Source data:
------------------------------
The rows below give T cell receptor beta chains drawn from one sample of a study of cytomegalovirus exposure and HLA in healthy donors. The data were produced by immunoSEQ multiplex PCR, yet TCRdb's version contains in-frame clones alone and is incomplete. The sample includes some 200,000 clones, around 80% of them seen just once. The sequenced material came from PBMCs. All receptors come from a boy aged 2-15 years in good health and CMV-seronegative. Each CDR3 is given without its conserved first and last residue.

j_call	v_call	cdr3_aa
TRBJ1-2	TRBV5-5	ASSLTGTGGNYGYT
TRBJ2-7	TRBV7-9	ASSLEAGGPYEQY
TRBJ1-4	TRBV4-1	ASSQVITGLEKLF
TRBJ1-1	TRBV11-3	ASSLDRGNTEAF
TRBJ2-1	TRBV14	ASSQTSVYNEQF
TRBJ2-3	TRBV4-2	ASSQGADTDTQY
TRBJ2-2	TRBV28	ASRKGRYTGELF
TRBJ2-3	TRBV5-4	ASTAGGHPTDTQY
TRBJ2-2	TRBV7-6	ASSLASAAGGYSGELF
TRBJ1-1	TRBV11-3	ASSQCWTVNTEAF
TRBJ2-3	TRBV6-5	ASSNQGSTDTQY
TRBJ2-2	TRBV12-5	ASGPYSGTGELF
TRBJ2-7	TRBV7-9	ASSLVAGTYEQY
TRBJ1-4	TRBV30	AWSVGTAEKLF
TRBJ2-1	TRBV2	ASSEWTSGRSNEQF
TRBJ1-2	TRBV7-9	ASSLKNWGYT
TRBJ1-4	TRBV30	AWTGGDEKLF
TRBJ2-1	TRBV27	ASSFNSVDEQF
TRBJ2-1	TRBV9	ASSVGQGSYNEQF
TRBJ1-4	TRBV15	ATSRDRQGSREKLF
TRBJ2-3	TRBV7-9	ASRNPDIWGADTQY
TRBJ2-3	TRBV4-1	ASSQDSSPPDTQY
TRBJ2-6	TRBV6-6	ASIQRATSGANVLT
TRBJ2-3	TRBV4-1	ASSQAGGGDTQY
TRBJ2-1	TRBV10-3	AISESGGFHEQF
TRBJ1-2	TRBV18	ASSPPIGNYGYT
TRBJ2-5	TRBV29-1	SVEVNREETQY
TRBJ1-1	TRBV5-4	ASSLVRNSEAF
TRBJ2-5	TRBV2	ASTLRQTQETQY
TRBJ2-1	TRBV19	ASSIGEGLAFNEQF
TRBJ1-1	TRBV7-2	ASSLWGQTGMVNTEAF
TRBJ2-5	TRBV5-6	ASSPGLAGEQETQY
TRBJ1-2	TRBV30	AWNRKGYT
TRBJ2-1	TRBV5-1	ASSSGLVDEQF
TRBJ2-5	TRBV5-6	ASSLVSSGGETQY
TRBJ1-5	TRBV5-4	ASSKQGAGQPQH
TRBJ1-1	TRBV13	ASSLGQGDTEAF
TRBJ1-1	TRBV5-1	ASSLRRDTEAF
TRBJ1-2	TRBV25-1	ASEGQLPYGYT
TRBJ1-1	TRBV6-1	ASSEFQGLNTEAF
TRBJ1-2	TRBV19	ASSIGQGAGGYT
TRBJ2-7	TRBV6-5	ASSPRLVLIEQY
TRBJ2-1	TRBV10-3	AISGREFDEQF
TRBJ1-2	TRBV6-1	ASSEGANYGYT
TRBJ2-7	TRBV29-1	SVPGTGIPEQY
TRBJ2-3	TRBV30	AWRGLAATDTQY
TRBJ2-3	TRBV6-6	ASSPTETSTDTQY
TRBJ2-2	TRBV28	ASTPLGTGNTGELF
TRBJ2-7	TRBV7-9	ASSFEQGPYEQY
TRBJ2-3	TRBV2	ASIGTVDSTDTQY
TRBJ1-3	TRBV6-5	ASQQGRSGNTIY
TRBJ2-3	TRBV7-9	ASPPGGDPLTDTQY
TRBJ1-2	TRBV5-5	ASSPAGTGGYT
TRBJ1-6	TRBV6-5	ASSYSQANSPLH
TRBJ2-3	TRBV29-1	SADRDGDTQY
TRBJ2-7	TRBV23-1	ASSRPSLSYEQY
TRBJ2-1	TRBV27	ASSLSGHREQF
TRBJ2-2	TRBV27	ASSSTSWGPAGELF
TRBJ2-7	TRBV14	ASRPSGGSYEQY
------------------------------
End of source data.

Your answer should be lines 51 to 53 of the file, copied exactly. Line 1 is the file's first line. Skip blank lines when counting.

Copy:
TRBJ2-7	TRBV7-9	ASSFEQGPYEQY
TRBJ2-3	TRBV2	ASIGTVDSTDTQY
TRBJ1-3	TRBV6-5	ASQQGRSGNTIY